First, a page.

How do older Phase Perfects usually die?
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    Default How do older Phase Perfects usually die?

    For those of you who has PP's die, did it just not turn on one day, or just let the smoke out or something while running?

    I've got a 10hp blue unit, bought in 2007 I think and it has run pretty much 7 days a week since. Changed filter caps about 2.5 years ago I think, and originals sill read good on meter.
    I noticed in the last few months that when a machine is running(mostly the 7.5hp lathe), the high pitch from the PP gets quite a bit louder, which isn't something I ever noticed before. Is it a sign the IGBT's are getting old and tired? I'm sure I have over 30k if not 40k hours on it. Still runs every day but I feel like maybe someday I'll flip the switch and nothing will happen?
    I've been thinking of buying a new 10hp unit of the newest generation, but kinda also wonder how much longer this old one might go on?

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    I guess nobody here had one quit, or everyone's too deaf to hear the high pitch change?
    Anyhow, read a bit on IGBT's failure modes and I suppose this thing probably is starting to get tired by now so I'll order a new unit soon, I'm kinda curious to see the newest generation of these. How much longer this one has might remain a mystery, but it has served me very well many years.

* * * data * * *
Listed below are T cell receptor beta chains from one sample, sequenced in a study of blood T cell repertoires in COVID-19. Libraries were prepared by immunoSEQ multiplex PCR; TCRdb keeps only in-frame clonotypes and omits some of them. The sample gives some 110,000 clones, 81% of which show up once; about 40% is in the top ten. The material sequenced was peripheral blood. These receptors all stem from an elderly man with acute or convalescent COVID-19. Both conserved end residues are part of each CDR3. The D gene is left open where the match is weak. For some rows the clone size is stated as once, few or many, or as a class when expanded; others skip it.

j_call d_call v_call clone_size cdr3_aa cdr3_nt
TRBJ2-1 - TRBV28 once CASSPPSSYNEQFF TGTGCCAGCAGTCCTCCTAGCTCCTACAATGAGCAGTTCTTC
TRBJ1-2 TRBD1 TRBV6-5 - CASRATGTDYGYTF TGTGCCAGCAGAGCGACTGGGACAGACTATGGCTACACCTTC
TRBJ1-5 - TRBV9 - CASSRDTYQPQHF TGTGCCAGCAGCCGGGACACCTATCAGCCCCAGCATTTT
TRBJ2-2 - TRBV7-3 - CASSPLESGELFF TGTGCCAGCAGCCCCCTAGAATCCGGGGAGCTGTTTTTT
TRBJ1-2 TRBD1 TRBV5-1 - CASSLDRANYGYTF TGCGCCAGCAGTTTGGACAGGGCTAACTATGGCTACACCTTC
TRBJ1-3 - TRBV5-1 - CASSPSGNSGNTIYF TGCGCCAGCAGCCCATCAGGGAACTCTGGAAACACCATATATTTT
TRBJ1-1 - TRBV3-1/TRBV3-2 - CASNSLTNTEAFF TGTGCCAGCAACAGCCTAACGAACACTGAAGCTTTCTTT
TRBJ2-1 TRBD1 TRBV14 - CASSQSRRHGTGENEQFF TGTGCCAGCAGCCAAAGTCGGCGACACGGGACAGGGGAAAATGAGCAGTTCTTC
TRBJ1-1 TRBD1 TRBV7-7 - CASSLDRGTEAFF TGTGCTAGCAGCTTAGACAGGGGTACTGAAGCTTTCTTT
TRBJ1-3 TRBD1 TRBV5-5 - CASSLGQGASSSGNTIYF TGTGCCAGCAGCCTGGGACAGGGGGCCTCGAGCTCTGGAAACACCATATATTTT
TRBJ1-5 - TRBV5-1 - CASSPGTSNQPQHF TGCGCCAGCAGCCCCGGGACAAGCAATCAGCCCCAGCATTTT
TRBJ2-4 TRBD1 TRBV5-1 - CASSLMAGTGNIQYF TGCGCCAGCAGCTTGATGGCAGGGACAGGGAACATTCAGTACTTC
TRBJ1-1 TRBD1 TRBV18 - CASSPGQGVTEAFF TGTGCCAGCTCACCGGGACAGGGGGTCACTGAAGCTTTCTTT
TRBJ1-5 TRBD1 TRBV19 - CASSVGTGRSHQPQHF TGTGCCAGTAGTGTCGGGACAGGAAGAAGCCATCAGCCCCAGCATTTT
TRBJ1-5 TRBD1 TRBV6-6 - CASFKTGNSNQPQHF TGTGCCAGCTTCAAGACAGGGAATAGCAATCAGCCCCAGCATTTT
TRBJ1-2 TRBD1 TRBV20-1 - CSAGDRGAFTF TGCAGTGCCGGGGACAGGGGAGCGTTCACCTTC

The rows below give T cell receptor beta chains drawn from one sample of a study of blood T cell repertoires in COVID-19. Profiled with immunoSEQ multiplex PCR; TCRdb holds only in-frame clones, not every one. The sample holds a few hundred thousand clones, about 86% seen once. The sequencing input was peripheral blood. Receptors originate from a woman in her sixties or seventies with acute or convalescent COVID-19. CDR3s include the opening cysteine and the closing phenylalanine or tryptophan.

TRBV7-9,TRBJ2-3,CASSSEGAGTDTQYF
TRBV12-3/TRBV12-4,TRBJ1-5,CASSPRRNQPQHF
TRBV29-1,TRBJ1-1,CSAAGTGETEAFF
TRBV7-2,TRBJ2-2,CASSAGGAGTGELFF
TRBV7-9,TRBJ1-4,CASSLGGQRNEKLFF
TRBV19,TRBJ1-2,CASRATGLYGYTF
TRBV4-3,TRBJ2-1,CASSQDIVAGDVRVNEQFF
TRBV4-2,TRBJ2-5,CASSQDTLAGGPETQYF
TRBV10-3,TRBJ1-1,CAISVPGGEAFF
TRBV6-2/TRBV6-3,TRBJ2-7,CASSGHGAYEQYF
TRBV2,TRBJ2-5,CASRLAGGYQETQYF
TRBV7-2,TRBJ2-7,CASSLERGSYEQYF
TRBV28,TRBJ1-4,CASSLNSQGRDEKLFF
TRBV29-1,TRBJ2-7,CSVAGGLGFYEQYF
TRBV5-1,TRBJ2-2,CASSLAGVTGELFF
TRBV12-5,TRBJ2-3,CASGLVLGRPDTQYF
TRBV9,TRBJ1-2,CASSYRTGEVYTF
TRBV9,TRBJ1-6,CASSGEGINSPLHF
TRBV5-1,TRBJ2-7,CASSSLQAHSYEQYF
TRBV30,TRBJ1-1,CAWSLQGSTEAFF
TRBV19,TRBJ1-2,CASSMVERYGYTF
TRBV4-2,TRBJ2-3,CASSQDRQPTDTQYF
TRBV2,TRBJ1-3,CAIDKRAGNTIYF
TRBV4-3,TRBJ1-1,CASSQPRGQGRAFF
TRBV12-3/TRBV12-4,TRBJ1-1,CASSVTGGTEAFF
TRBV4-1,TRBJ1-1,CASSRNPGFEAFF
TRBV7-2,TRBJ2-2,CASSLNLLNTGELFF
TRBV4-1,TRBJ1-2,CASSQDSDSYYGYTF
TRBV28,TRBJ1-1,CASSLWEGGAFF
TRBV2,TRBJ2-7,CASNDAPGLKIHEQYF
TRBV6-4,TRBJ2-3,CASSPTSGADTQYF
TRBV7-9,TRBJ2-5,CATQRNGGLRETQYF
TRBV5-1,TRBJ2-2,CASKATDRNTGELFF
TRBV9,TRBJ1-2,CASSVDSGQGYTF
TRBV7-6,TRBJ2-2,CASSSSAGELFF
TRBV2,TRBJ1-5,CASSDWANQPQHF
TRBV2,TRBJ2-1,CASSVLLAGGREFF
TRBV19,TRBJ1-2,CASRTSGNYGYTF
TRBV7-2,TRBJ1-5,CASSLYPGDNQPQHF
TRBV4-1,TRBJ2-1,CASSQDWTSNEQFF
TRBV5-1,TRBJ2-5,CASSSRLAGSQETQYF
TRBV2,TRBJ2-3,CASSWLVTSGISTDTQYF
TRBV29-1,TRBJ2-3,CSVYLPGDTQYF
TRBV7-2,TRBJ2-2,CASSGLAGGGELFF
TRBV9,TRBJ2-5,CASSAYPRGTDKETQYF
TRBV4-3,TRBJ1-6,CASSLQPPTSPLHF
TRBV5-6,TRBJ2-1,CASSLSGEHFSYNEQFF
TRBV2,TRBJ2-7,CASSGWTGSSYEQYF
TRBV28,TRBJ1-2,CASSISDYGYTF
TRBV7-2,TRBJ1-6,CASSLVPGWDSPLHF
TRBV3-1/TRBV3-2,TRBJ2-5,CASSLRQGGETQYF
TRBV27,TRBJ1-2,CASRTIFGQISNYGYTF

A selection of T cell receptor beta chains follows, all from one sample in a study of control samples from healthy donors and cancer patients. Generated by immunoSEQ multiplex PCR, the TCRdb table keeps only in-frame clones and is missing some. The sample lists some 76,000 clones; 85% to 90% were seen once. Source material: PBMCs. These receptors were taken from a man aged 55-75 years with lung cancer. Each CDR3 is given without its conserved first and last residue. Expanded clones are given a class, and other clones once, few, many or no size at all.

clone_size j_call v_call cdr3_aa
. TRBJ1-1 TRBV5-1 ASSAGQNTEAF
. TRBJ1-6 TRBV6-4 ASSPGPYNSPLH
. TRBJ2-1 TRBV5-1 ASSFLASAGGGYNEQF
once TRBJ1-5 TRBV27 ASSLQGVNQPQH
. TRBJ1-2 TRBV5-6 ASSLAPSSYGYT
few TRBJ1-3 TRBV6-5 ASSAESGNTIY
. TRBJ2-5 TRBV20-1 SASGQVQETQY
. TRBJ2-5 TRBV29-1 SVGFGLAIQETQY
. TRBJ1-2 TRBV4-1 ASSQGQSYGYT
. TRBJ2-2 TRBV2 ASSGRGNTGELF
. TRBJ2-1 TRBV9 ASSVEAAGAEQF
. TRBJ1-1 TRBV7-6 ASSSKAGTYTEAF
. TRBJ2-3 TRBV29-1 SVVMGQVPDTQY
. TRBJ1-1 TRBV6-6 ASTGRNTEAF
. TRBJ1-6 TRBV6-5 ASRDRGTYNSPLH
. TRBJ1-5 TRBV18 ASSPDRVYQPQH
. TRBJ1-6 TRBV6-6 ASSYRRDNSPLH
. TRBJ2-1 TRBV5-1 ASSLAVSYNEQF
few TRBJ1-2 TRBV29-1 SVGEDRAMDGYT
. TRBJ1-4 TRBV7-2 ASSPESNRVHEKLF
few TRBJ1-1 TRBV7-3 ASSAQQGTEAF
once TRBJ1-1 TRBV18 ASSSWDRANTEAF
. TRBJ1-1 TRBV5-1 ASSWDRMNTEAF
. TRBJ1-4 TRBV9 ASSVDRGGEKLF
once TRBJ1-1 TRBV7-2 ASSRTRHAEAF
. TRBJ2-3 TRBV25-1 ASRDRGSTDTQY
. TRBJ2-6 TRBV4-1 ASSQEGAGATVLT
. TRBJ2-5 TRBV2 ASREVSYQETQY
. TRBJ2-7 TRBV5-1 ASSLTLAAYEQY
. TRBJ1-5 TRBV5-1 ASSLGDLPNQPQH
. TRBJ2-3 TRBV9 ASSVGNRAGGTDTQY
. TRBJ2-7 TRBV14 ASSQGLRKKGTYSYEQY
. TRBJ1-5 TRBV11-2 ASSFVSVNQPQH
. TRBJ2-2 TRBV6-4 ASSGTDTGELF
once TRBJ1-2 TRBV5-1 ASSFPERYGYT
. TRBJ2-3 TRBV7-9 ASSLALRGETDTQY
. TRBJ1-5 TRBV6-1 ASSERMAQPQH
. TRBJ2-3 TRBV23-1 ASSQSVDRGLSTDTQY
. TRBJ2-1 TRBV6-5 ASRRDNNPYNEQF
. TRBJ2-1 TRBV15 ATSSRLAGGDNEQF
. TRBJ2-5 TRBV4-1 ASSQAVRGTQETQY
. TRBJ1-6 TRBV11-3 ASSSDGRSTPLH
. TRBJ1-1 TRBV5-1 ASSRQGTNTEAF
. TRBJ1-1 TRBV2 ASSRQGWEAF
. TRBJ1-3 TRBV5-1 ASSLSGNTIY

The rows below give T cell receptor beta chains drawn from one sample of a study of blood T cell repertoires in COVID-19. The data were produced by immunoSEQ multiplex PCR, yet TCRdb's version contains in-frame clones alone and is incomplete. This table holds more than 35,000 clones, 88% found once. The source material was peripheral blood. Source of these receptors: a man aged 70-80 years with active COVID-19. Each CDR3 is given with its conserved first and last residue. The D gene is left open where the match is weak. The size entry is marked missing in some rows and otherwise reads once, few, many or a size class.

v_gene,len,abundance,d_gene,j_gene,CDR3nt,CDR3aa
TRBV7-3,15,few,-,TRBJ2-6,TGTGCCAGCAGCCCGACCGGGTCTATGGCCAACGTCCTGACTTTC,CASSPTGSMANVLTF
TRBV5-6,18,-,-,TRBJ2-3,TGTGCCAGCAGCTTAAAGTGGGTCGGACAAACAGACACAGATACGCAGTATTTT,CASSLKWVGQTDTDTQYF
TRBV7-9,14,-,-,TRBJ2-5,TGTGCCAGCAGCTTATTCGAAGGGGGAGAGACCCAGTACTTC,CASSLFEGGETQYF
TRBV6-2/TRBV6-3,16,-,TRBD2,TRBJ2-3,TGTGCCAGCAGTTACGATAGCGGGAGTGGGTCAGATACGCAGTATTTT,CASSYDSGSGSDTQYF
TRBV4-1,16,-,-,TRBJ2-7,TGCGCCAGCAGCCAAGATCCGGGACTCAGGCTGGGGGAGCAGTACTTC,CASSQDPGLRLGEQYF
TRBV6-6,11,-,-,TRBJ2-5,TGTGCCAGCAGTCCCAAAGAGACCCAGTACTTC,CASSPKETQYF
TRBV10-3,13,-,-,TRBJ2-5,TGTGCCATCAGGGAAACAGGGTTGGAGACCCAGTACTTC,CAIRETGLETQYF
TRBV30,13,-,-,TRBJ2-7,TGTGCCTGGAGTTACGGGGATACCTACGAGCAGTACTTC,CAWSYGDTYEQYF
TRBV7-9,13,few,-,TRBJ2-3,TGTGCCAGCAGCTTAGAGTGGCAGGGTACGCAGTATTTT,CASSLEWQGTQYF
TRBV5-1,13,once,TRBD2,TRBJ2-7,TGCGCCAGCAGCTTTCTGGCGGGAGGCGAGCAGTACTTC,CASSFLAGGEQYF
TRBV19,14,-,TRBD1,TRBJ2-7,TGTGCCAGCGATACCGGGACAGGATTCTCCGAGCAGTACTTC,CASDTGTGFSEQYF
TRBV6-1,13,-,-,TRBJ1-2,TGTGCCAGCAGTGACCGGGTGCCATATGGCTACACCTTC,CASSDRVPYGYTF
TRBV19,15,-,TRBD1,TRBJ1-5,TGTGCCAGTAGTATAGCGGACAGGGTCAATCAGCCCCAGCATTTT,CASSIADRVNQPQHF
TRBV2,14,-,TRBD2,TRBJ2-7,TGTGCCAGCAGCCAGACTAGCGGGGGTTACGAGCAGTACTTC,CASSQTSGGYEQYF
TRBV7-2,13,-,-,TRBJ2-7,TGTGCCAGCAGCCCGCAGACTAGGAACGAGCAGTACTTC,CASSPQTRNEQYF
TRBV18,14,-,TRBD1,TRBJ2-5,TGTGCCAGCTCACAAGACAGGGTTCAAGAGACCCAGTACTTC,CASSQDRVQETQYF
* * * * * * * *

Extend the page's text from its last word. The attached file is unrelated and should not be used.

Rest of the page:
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    Electronic semiconductor devices in general have what is termed a "bathtub" failure curve.

    Initially, there is a high failure rate, as the "good" but borderline devices get weeded out by random stresses.

    Then for a long time, there is a low failure rate.

    Eventually, especially with semiconductors, "wearout" mechanisms start to come into play, and things start to fail at a higher rate. Except in the most stressed devices, you can easily get between 10 and 15 years operation.

    Some of the failures are:
    migration of the "metallization" the forms the conductors on the chip surface, to where clearances are reduced below minimum,

    cumulative effects of heat stresses gradually cracking the "solder" that holds the chip to the heat dissipating block in power devices, so that the chip overheats.